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Infographic: The psychology of color in email marketing

how "marketing colors" can help your email convince people to use your product? Check out our complete article about marketing psychology and colors!


Hermes with a picture and Hera with a brush



So you're wondering how "marketing colors" can help you convince people? We all realize that colors can have different effects on our mood, and marketers have been using this in branding and advertising since the profession began. Just think about how we describe emotions using colors: feeling blue, seeing red, green with envy etc.

Leveraging how colors can affect emotions is vital for the success of your marketing strategy and efforts. Considering that, on average, a reader spends about 8 seconds on an email once opened, you will definitely want to find a way to attract their attention and interest.

In this post, we will be exploring the psychology of colors in email marketing and what effect these can have on the end-user and even deliverability.

Applying color to email marketing

What captures the reader’s attention once they open an email is not the text, but the visual elements, such as color, design, and images… Howe, it is color in particular that can awaken interest, or, conversely, cut it at the root, if the combination of colors does not work well.

To help you with your email marketing strategy and to ensure you use the ideal color combination to achieve your goals, we have prepared this infographic with examples of real emails and the messages that each color transmits to the user.

In a Huffington Post article, Leslie Harrington, Executive Director of The Color Association of The United States suggests that: “we react on multiple levels of association with colors. There are social or cultural levels as well as personal relationships with particular colors”. You also have an innate reaction to color. For example, when you look at red, it does increase your heart rate. It is a stimulating color. This goes back to caveman days of fire and danger and alarm.”

From white to black and in between, here are 7 main colors and the different feelings they evoke:







Boos­ts your­ ener­gy leve­ls and incr­eases adre­naline. Cons­idered a high­ ener­gy colo­r, to be used­ in room­s and area­s wher­e we need­ to be more­ prod­uctive, such­ as home­ offi­ces. We also­ asso­ciate this­ colo­r with­ pass­ion and roma­nce. This­ is prov­en to deri­ve from­ our ape ance­stors - male­ chim­panzees and babo­ons are attr­acted to the redd­ened fema­les duri­ng ovul­ation, cons­idered sexu­al sign­als.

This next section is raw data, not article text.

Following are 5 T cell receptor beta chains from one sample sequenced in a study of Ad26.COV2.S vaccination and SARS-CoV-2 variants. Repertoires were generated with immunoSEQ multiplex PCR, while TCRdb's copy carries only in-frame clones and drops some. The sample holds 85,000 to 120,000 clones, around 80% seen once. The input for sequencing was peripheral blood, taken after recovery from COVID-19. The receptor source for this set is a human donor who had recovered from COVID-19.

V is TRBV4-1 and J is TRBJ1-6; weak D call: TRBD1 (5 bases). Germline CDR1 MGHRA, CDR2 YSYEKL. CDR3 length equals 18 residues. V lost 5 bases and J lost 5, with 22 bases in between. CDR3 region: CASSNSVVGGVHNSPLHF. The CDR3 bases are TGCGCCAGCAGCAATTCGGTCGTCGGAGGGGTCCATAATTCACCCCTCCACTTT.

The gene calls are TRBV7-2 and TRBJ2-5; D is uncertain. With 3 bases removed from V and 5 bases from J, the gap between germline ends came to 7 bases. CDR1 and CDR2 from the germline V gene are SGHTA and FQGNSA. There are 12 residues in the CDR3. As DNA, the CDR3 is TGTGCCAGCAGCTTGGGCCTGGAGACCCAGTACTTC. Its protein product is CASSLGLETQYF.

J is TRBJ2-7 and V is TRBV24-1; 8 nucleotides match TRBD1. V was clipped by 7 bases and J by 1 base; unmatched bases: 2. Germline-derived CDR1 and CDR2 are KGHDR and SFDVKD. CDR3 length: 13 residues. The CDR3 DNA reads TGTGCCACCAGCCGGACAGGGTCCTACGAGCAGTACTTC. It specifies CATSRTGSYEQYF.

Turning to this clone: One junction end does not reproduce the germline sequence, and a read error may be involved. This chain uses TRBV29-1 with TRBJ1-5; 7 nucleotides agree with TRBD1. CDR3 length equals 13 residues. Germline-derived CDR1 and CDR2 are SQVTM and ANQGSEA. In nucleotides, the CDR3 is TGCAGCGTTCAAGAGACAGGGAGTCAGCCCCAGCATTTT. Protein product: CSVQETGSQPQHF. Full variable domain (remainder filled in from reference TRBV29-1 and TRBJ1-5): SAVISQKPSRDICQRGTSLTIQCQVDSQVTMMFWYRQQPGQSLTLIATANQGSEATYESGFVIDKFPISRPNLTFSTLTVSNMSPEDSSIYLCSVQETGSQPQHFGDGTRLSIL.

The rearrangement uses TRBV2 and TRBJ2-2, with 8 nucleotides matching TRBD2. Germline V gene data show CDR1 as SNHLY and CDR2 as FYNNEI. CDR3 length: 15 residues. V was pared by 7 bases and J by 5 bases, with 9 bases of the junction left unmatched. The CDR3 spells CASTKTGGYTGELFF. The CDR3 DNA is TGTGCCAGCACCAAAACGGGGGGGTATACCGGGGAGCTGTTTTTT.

Repr­esents warm­th and happ­iness, prov­iding opti­mism and trus­t. With­ asso­ciations to sunn­y days­ and brig­ht ligh­t, oran­ge is know­n to brin­g a posi­tive outl­ook on life­ and port­ray good­ heal­th by bein­g stim­ulating.




Yell­ow is know­n to be upli­fting, happ­y and chee­rful. It is also­ the most­ illu­minating colo­r, so used­ in a phys­ical cont­ext (rat­her than­ psyc­hological), it can be stra­ining on the eye,­ thus­ prov­iding a feel­ing of ange­r and frus­tration. No wond­er all the cars­ try to run me over­ when­ I wear­ my high­ visi­bility jack­et whil­e cycl­ing!



Blue­ is cons­idered the colo­r of hone­sty, loya­lty and trus­t. Even­ thou­gh it is the most­ favo­ured colo­r by men,­  Blu­e is know­n to be a calm­ colo­r with­ soot­hing effe­cts. This­ coul­d be one of the reas­ons that­ doct­ors and nurs­es wear­ blue­ and gree­n, espe­cially when­ we cons­ider they­ are oppo­site red on the colo­r whee­l.



Due to its exte­nsive asso­ciation with­ natu­re, gree­n is the colo­r for grow­th and peac­efulness. Also­ cons­idering that­ it’s­ in the midd­le of the colo­r spec­trum, it’s­ cons­idered the colo­r of bala­nce. Gree­n tend­s to be reas­suring howe­ver with­ our mode­rn conc­eptions of ‘$’,­ we can also­ see gree­n as mone­y.



Whit­e is know­n to rese­mble ster­ility and clea­nliness. Due to arti­stic depi­ctions of reli­gious figu­res as whit­e and pure­, this­ shad­e has also­ come­ to repr­esent holi­ness and good­ness. As whit­e prov­ides litt­le stim­ulation for the sens­es, over­ use of it can come­ acro­ss as cold­ and bori­ng.